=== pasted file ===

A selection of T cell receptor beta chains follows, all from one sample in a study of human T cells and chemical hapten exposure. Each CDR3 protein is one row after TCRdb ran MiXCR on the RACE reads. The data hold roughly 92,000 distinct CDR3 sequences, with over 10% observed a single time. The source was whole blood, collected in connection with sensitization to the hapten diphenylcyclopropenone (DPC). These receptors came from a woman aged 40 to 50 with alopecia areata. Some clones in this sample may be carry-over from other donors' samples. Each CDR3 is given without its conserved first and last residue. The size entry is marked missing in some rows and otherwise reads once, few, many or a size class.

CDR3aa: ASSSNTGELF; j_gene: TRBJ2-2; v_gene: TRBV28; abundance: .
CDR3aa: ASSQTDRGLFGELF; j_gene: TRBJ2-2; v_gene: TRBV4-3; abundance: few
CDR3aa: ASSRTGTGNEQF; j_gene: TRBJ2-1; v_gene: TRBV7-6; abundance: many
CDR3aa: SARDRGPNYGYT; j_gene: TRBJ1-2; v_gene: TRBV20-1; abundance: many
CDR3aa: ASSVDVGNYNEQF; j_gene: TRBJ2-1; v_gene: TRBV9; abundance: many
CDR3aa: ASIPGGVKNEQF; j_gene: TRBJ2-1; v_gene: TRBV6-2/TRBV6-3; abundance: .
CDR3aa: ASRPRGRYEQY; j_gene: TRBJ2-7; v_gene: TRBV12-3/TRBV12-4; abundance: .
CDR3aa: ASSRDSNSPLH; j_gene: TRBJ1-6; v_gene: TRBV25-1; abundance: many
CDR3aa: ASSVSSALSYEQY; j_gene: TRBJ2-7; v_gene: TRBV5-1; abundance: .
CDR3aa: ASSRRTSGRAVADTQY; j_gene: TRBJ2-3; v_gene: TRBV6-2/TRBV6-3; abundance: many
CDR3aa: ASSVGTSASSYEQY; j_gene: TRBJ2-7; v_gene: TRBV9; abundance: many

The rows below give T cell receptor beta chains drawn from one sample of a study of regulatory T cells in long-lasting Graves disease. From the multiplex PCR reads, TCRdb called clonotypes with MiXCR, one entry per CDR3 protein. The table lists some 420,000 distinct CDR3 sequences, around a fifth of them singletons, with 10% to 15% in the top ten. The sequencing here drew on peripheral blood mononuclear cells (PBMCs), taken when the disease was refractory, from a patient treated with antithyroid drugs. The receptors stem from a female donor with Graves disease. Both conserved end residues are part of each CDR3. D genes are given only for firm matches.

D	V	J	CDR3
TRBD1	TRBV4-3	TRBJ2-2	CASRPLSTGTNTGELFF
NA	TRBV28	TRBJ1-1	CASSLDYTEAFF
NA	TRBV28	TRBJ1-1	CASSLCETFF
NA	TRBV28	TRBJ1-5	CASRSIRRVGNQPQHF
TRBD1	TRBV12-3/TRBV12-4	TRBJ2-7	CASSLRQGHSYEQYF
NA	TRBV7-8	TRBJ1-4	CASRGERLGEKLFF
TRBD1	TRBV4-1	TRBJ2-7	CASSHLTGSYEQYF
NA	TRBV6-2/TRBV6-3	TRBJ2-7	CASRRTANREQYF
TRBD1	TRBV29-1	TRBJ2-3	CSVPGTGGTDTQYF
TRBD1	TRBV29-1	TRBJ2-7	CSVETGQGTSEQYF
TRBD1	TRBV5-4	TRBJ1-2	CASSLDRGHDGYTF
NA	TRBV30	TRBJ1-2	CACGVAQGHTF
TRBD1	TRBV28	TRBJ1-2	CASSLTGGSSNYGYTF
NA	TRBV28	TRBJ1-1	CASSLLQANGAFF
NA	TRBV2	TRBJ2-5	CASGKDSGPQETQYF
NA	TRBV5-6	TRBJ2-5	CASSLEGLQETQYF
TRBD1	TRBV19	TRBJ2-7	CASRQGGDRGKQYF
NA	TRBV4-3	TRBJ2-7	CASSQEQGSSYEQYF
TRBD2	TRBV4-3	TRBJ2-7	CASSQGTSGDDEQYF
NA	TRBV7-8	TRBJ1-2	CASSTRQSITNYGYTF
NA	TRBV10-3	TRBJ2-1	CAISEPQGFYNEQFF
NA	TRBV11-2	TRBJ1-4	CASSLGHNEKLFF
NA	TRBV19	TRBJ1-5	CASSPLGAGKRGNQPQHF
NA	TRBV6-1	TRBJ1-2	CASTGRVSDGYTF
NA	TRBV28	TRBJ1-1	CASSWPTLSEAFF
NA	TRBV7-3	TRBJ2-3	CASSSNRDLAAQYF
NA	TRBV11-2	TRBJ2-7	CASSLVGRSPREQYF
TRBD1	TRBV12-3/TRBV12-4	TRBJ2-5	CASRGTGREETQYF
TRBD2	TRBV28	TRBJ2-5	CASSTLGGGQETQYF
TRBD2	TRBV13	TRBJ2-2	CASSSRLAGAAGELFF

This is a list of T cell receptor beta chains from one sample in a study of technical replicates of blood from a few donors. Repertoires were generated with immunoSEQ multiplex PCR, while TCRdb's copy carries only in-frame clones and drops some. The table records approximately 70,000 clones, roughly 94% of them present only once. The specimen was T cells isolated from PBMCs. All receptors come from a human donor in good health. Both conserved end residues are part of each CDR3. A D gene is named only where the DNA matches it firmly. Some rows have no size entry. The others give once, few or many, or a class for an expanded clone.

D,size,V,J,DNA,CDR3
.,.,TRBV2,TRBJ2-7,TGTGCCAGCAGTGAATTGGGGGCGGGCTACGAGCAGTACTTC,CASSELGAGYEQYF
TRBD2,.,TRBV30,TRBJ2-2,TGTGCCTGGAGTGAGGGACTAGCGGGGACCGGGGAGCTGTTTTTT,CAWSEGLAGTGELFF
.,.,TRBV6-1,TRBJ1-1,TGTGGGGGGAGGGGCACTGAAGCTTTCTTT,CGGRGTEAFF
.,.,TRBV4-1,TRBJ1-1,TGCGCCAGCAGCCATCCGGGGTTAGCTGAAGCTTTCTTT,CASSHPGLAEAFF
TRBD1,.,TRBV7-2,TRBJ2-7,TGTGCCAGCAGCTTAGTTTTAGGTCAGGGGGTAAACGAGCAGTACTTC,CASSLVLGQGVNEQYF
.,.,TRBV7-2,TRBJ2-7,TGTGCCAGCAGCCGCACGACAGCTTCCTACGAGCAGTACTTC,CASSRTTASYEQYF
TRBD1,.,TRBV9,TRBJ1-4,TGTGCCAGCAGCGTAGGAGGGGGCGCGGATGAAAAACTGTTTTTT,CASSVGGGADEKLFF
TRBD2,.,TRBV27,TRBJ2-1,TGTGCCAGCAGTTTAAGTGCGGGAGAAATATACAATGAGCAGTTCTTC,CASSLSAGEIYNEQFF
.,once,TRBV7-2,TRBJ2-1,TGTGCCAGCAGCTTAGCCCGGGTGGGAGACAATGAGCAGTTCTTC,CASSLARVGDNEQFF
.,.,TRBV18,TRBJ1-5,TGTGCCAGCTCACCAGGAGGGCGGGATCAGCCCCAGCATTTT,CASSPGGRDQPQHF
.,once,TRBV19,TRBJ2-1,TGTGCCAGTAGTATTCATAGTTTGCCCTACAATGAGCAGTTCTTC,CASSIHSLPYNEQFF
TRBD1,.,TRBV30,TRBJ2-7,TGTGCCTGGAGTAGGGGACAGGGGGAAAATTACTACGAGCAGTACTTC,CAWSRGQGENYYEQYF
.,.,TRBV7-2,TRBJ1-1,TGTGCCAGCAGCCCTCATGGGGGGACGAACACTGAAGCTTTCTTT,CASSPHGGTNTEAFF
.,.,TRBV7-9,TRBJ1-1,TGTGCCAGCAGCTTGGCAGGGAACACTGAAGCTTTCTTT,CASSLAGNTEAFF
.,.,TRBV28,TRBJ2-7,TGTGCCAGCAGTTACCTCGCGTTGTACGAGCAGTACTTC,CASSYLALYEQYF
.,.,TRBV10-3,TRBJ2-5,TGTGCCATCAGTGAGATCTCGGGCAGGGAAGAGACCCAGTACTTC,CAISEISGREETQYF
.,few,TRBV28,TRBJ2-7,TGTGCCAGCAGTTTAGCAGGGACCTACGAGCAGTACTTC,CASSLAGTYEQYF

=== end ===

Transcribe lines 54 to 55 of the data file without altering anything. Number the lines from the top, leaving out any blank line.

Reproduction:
TRBD2,.,TRBV27,TRBJ2-1,TGTGCCAGCAGTTTAAGTGCGGGAGAAATATACAATGAGCAGTTCTTC,CASSLSAGEIYNEQFF
.,once,TRBV7-2,TRBJ2-1,TGTGCCAGCAGCTTAGCCCGGGTGGGAGACAATGAGCAGTTCTTC,CASSLARVGDNEQFF